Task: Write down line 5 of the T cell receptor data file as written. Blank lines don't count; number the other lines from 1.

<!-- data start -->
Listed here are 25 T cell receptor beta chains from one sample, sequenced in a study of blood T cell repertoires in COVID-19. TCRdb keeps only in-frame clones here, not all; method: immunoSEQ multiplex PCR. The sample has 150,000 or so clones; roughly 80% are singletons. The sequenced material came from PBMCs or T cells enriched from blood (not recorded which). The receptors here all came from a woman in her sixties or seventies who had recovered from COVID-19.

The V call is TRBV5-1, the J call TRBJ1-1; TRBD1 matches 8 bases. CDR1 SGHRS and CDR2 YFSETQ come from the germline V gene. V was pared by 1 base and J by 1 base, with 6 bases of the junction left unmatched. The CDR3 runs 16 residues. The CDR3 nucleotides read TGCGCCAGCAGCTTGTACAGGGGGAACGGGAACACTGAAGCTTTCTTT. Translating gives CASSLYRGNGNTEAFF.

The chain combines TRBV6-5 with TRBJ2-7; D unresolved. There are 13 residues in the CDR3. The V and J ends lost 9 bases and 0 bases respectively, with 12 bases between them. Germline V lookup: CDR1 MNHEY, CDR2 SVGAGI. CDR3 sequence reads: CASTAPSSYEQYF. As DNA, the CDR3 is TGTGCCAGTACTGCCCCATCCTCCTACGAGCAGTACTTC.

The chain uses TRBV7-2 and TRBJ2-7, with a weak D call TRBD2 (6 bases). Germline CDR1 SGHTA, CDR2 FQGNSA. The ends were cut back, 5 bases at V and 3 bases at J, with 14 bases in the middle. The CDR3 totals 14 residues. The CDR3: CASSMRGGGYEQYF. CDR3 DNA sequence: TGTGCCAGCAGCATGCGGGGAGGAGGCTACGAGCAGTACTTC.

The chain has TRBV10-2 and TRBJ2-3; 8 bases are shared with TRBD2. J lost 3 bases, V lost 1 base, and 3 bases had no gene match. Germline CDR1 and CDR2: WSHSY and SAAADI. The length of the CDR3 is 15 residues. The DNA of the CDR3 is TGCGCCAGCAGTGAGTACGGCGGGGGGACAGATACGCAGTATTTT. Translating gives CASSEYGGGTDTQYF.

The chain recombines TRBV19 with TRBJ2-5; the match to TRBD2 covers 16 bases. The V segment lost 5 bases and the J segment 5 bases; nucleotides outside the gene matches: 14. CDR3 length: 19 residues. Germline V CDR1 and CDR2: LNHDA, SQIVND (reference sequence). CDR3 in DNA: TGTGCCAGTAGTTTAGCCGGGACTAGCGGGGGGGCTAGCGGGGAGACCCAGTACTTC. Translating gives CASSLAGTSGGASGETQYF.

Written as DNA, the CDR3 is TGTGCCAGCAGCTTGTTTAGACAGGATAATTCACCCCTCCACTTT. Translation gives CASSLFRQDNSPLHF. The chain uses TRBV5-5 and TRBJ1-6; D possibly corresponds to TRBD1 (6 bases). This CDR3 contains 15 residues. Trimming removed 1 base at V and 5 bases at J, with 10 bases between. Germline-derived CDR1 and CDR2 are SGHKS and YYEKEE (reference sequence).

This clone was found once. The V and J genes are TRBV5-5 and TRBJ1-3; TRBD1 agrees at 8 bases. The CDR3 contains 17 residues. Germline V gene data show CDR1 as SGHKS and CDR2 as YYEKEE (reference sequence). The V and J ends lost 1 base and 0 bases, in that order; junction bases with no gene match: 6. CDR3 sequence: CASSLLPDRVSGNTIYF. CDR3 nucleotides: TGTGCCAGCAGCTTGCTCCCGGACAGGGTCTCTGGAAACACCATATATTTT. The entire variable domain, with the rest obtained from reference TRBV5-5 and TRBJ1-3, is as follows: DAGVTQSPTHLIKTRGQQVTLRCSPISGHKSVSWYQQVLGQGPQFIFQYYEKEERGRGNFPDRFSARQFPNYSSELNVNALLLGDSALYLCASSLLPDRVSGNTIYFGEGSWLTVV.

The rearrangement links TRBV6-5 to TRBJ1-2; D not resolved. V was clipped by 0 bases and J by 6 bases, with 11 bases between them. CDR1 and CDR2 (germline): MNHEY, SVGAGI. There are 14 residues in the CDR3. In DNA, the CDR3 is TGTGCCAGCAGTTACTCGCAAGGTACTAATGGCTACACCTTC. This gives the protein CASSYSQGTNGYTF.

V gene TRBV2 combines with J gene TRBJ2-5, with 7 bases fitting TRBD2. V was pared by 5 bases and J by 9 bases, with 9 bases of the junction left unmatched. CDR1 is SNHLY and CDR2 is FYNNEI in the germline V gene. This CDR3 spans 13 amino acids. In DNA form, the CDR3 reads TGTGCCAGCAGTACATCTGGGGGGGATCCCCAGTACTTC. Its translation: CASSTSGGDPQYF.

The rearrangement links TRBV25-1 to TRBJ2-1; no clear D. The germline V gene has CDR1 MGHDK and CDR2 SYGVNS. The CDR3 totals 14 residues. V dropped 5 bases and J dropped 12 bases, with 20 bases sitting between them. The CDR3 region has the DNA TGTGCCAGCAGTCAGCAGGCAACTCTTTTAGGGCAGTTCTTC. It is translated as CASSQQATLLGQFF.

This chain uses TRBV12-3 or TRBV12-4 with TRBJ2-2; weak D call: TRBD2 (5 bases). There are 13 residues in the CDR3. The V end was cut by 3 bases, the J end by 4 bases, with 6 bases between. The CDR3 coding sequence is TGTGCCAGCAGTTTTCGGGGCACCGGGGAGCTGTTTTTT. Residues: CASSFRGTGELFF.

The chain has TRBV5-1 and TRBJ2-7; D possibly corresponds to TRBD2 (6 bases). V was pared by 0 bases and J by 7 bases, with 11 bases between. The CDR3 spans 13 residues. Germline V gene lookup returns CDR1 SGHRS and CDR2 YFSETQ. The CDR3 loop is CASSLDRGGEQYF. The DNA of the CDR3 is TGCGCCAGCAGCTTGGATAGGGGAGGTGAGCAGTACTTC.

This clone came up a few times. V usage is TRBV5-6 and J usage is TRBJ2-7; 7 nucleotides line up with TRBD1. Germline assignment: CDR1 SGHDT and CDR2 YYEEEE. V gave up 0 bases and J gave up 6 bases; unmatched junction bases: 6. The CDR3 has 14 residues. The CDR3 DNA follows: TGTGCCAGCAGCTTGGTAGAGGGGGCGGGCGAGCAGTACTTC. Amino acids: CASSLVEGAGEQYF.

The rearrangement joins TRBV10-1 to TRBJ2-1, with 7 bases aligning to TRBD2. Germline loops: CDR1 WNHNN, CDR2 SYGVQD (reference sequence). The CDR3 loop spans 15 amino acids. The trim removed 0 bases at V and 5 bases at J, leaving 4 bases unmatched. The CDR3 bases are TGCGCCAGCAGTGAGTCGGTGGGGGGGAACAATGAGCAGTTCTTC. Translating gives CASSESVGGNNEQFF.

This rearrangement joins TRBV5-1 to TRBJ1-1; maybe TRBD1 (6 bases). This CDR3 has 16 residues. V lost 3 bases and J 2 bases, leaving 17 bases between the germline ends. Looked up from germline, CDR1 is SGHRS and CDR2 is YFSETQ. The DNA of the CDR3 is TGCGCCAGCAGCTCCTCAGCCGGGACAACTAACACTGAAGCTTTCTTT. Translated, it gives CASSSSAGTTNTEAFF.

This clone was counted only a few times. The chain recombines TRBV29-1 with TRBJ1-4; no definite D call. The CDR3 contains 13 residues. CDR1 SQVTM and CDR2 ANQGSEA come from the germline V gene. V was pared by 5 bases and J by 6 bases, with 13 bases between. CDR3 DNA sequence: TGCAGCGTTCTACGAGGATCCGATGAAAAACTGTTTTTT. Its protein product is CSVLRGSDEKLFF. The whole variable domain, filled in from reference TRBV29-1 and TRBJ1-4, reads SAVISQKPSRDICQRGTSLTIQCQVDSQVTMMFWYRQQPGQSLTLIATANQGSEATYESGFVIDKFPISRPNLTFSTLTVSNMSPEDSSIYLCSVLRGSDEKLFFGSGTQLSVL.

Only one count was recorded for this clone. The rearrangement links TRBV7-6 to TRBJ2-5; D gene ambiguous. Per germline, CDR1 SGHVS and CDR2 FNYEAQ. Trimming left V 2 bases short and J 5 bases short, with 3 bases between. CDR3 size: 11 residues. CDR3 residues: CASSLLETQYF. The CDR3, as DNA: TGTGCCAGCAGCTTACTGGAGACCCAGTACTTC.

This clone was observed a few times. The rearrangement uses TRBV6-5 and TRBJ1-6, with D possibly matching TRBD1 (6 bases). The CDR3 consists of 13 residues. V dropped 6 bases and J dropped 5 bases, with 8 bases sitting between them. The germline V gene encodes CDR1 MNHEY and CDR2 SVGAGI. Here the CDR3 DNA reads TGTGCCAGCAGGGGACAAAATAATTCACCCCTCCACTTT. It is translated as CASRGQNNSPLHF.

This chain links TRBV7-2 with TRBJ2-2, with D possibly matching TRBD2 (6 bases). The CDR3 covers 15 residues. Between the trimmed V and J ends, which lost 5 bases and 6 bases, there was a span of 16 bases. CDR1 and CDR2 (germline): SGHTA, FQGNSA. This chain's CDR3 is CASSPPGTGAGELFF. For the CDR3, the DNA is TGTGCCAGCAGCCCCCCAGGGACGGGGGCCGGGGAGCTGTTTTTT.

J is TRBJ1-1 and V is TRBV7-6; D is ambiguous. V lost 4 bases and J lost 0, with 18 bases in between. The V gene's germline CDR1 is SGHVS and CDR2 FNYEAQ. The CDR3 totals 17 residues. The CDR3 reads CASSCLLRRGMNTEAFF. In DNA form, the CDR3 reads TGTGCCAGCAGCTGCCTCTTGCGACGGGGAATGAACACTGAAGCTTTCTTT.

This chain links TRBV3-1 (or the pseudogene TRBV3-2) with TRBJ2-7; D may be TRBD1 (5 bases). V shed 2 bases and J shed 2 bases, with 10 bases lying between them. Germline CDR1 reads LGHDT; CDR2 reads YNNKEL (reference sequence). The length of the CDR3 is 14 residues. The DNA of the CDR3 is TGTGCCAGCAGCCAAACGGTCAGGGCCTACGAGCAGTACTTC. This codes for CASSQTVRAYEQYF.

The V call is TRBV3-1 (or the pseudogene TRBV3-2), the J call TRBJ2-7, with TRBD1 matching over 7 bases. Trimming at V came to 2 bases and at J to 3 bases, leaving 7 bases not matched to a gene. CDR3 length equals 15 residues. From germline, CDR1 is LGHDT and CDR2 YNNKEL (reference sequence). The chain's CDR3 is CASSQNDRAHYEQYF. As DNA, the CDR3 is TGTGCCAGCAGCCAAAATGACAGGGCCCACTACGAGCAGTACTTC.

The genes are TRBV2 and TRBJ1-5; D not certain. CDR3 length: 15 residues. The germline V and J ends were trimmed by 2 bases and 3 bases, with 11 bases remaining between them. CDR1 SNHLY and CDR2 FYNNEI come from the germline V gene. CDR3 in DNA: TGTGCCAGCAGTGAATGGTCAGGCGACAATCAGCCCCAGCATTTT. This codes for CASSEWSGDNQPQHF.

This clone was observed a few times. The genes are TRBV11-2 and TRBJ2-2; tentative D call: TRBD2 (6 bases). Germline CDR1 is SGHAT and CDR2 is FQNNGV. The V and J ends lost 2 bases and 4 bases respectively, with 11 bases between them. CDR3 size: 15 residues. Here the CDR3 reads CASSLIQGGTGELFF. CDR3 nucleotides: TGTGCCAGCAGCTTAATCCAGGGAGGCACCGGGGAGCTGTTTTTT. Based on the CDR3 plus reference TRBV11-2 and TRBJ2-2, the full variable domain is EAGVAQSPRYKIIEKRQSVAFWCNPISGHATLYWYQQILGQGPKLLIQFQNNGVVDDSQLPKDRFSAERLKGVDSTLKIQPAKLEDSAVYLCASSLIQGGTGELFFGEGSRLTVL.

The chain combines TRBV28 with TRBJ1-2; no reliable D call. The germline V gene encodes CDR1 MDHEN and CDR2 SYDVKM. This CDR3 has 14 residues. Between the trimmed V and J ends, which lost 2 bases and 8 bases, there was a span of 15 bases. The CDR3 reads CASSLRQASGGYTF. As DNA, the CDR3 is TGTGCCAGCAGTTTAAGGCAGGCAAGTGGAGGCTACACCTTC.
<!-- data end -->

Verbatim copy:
The chain has TRBV10-2 and TRBJ2-3; 8 bases are shared with TRBD2. J lost 3 bases, V lost 1 base, and 3 bases had no gene match. Germline CDR1 and CDR2: WSHSY and SAAADI. The length of the CDR3 is 15 residues. The DNA of the CDR3 is TGCGCCAGCAGTGAGTACGGCGGGGGGACAGATACGCAGTATTTT. Translating gives CASSEYGGGTDTQYF.